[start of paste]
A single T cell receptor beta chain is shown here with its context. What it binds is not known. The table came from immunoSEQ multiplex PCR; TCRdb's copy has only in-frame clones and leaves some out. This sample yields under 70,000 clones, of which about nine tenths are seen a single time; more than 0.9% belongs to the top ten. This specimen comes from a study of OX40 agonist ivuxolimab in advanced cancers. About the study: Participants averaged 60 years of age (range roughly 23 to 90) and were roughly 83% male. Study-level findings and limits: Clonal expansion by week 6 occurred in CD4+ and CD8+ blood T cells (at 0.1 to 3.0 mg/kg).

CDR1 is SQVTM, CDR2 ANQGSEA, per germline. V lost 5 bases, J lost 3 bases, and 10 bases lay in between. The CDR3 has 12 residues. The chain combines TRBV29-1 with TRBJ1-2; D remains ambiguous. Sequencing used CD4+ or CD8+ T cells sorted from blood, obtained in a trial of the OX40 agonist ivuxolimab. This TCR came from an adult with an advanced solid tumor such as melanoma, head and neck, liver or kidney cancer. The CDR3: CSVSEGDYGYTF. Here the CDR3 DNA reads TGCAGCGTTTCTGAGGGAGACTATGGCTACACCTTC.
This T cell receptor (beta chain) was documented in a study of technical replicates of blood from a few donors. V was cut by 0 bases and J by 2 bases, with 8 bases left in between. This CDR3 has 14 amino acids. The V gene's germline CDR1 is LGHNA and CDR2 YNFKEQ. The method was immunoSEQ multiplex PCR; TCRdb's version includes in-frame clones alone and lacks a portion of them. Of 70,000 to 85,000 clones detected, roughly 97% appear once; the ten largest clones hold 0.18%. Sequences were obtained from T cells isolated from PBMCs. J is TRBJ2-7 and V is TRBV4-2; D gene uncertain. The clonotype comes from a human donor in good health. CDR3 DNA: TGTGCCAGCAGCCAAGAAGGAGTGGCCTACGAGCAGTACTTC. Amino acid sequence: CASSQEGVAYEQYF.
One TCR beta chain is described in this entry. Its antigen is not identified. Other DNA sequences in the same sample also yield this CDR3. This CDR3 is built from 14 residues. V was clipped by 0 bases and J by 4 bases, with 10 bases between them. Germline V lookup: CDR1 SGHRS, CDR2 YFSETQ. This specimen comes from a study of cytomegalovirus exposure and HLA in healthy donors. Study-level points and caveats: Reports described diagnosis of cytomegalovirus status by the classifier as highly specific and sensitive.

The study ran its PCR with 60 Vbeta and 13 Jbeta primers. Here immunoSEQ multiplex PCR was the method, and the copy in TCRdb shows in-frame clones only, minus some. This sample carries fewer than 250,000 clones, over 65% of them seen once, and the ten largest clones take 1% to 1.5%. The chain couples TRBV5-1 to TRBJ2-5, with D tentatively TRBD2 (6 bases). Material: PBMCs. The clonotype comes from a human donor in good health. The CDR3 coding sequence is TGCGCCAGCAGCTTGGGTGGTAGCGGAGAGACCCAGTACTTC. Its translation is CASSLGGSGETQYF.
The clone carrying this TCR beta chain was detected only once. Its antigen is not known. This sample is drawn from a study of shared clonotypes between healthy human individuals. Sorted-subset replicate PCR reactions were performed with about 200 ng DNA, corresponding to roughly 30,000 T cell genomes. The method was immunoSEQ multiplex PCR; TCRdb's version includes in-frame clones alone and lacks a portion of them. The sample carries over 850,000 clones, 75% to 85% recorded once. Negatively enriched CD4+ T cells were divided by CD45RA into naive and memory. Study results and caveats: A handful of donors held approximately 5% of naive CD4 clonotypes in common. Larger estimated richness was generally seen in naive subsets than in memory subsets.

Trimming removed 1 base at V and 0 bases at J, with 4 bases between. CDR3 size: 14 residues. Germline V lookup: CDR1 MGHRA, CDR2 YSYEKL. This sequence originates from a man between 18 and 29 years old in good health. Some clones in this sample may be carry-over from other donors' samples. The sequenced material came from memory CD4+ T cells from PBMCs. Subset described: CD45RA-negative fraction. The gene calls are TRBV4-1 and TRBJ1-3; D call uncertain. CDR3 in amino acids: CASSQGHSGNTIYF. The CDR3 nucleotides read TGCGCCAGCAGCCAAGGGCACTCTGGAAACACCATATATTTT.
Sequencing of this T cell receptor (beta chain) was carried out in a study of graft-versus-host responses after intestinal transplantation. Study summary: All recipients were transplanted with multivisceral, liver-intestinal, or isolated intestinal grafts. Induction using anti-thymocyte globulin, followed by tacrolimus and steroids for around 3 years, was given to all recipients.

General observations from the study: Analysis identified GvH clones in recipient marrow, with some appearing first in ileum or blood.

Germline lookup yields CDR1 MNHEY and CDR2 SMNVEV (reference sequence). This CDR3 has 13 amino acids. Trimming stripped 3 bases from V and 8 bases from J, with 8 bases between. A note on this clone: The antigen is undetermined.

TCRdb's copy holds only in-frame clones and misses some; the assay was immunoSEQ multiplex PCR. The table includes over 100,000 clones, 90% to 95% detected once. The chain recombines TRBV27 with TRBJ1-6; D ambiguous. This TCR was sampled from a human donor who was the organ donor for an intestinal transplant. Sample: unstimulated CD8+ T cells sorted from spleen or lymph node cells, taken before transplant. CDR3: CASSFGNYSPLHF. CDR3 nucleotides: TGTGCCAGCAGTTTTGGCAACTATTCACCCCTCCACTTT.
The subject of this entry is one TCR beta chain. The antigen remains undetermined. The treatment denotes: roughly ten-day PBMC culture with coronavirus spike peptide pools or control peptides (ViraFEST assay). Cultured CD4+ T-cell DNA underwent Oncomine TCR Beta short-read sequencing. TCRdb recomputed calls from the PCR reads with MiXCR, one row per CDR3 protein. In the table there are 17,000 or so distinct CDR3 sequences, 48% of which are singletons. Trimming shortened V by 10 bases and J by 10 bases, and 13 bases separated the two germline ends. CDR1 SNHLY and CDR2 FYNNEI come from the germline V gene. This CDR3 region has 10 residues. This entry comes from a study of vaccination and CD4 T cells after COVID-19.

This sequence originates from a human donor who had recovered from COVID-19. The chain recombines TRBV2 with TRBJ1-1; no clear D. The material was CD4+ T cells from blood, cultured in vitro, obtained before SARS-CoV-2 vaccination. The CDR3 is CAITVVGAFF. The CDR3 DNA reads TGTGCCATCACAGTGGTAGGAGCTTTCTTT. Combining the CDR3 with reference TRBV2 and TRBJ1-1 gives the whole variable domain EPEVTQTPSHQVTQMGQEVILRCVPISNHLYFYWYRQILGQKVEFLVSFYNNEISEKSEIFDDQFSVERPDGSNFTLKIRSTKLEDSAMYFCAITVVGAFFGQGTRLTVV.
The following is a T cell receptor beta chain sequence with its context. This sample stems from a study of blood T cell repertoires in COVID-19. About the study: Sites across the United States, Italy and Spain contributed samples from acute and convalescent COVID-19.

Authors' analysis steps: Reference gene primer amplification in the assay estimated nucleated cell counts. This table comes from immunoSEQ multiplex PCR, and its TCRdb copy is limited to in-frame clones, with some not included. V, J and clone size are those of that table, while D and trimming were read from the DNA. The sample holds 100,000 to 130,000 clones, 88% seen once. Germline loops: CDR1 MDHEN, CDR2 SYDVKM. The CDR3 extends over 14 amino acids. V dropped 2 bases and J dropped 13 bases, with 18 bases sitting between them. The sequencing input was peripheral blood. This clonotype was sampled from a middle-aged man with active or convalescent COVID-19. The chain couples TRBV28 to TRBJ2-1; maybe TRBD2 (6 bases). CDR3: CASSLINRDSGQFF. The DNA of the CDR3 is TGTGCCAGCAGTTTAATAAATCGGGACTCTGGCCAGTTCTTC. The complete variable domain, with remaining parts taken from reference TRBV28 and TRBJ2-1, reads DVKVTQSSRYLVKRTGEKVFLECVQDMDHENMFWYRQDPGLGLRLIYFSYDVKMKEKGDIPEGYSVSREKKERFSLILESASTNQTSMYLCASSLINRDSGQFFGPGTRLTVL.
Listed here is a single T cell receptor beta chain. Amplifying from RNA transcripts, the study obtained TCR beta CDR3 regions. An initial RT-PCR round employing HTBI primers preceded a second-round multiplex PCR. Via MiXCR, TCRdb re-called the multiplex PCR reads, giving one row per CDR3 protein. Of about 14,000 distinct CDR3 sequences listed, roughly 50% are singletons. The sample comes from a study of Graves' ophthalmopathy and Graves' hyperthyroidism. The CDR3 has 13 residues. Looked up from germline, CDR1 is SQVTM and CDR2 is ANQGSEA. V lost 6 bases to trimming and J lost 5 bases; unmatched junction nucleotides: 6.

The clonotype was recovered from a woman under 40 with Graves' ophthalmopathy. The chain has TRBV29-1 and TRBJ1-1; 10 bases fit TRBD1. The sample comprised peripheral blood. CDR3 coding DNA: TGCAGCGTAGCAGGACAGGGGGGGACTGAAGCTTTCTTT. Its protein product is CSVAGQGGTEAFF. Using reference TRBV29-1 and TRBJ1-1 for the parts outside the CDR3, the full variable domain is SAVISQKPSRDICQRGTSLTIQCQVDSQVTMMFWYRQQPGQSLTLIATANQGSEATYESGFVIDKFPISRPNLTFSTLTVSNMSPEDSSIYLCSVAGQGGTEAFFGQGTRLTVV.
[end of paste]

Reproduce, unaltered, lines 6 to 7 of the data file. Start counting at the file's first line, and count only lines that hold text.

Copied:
The clone carrying this TCR beta chain was detected only once. Its antigen is not known. This sample is drawn from a study of shared clonotypes between healthy human individuals. Sorted-subset replicate PCR reactions were performed with about 200 ng DNA, corresponding to roughly 30,000 T cell genomes. The method was immunoSEQ multiplex PCR; TCRdb's version includes in-frame clones alone and lacks a portion of them. The sample carries over 850,000 clones, 75% to 85% recorded once. Negatively enriched CD4+ T cells were divided by CD45RA into naive and memory. Study results and caveats: A handful of donors held approximately 5% of naive CD4 clonotypes in common. Larger estimated richness was generally seen in naive subsets than in memory subsets.

Trimming removed 1 base at V and 0 bases at J, with 4 bases between. CDR3 size: 14 residues. Germline V lookup: CDR1 MGHRA, CDR2 YSYEKL. This sequence originates from a man between 18 and 29 years old in good health. Some clones in this sample may be carry-over from other donors' samples. The sequenced material came from memory CD4+ T cells from PBMCs. Subset described: CD45RA-negative fraction. The gene calls are TRBV4-1 and TRBJ1-3; D call uncertain. CDR3 in amino acids: CASSQGHSGNTIYF. The CDR3 nucleotides read TGCGCCAGCAGCCAAGGGCACTCTGGAAACACCATATATTTT.